After a slow start, President Obama announced his first batch of U.S. Attorneys nominations on Friday. Notable among them is Joyce Vance for the Northern District of Alabama, who will replace the controversial Alice Martin. Martin has been accused of being part of a GOP cabal that prosecuted Democratic Gov. Don Siegelman for partisan political purposes.
The other nominees were, as expected: Preet Bharara for the Southern District of New York’ Tristram Coffin for Vermont; Jenny Durkan for the Western District of Washington; Paul Fishman for New Jersey; and John Kacavas for New Hampshire. Read the White House annoucement here.
You can find some background on each of the six, pulled from our fabulous interactive U.S. Attorneys chart.
Bharara was recommended by Sen. Charles Schumer (D-N.Y.) to succeed Michael J. Garcia as the U.S. Attorney for the Southern District of New York. Bharara has been Schumer’s chief counsel on the Senate Judiciary Committee since 2005, where he helped lead the panel’s investigation into the firings of U.S. Attorneys by the Bush administration. Bharara also served as an Assistant U.S. Attorney for the Southern District of New York, where he was known for his prosecutions of mobsters and gang members. The Southern District is considered the most prestigious of the U.S. Attorney posts. If confirmed, Bharara will oversee an expected large case load of new Wall Street financial investigations.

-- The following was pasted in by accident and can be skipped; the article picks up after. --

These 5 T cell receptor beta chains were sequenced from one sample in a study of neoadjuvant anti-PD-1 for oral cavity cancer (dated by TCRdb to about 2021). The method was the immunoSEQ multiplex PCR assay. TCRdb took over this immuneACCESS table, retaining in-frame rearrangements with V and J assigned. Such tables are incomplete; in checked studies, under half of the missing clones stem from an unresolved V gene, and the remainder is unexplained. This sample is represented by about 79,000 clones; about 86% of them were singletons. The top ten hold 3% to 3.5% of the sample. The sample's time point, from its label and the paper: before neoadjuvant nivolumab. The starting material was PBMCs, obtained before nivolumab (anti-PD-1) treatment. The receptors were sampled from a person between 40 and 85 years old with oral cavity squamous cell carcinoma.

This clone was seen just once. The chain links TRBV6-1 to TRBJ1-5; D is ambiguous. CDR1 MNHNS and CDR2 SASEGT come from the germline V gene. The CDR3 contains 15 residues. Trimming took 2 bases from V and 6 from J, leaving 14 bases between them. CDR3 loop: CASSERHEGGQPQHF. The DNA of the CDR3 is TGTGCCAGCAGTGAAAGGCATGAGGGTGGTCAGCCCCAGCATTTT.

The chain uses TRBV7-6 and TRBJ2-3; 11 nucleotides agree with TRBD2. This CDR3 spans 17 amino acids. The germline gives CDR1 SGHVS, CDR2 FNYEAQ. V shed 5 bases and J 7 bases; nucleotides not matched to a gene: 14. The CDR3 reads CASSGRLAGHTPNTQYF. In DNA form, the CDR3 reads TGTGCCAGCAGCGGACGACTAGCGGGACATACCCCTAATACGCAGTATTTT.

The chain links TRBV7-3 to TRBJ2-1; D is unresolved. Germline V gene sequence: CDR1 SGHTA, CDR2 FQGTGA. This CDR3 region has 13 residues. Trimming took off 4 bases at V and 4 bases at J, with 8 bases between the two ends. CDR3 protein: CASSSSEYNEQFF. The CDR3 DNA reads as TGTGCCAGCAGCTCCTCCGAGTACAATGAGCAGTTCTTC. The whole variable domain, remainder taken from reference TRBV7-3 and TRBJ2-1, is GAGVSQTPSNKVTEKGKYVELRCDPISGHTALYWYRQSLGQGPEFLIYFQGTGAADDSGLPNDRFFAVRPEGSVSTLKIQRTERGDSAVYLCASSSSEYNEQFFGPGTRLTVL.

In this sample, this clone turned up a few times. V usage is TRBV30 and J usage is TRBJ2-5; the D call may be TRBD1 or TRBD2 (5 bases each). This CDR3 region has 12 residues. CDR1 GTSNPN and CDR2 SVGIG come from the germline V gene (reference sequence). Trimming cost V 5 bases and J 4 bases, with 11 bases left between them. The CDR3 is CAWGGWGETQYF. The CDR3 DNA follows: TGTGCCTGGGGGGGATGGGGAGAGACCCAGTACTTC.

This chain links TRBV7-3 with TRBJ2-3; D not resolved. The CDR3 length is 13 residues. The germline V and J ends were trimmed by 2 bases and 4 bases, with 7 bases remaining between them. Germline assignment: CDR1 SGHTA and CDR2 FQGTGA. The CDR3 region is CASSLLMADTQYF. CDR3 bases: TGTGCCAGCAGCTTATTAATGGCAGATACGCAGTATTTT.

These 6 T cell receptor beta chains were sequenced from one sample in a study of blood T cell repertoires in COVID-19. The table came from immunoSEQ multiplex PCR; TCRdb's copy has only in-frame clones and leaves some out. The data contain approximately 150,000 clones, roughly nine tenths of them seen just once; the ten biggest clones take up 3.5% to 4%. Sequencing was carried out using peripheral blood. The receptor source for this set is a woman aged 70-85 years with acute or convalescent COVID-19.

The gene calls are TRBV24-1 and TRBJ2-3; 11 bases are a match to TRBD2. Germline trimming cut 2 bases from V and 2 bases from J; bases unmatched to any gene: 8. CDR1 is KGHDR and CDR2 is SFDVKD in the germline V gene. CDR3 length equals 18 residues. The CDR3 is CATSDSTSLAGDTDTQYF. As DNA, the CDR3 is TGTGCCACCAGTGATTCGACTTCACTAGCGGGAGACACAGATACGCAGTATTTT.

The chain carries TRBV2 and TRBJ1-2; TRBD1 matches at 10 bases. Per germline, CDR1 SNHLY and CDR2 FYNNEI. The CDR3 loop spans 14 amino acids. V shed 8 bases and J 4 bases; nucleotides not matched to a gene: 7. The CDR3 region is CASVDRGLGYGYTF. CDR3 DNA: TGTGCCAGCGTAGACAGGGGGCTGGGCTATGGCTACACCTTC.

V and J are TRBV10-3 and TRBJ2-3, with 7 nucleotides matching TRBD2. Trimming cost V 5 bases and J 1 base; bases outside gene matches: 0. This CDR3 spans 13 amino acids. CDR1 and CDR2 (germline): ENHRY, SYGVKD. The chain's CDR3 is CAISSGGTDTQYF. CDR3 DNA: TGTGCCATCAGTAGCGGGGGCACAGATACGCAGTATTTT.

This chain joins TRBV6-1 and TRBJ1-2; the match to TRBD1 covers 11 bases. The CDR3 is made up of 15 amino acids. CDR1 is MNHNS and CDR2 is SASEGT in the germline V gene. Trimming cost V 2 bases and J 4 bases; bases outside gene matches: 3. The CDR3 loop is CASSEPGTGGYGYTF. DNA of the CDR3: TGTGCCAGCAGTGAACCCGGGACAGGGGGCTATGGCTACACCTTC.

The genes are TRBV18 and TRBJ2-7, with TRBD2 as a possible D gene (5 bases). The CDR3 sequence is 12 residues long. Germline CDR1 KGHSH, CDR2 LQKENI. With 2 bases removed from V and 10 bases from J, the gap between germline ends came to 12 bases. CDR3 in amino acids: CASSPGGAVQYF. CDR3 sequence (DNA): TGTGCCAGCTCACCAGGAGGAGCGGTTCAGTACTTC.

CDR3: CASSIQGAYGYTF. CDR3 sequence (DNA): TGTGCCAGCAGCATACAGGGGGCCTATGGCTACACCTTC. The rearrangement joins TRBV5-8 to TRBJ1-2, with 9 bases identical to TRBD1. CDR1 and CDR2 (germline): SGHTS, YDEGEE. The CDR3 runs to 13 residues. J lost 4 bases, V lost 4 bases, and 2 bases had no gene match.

If confirmed, Coffin will succeed Tom Anderson as the U.S. Attorney for Vermont. He is currently a white-collar criminal attorney at Paul Frank + Collins in Burlington. He previously served as an Assistant U.S. Attorney for the District of Vermont. He was recommended by Sen. Patrick Leahy (D-Vt.)
Seattle lawyer Durkan is a confidante of Washington Gov. Christine Gregoire and has even been described as her political “fixer.” If confirmed, Durkan, who is openly gay, will replace Jeffrey C. Sullivan, the interim U.S. Attorney since John McKay was forced out in the Bush administration 2006 U.S. Attorney purge. Sullivan previously served as chief of the district’s criminal division and as a Yakima County prosecutor.
Fishman is a white-collar criminal attorney at Friedman Kaplan Seiler & Adelman in New York. He previously served in the District of New Jersey from 1983 to 1994 as an Assistant U.S. Attorney and First Assistant to the U.S. Attorney. He also was a senior adviser to then-Attorney General Janet Reno from 1994 to 1997. He was recommended by Sens. Frank Lautenberg (D-N.J.) and Robert Menendez (D-N.J.) The man he is succeeding, Christopher J. Christie was appointed by President Bush in 2002 and resigned in December 2008. Christie is running for New Jersey governor as a Republican. Christie was criticized for his decision to give a multimillion dollar no-bid contract to former U.S. Attorney General John Ashcroft’s consulting firm, The Ashcroft Group, to supervise a New Jersey court settlement. The House Judiciary Committee investigated the contract, and the Justice Department changed its policies on court observers. Click here to read our most recent coverage of Christie.
JOHN PAUL KACAVAS
Kacavas, 48, is a partner at Kacavas Ramsdell & Howard in Manchester, New Hampshire, a firm he co-founded in 2002, according to the Manchester Union-Leader.
Vance has been the Chief of the Appellate Division in the Northern District of Alabama since 2005. She started at the U.S. Attorney’s office in 1991. Her husband, Robert Vance Jr., is a judge in the Jefferson County, Ala. Circuit Court. She was recommended by the Alabama Judiciary Advisory Committee formed by Rep. Artur Davis (D-Ala.)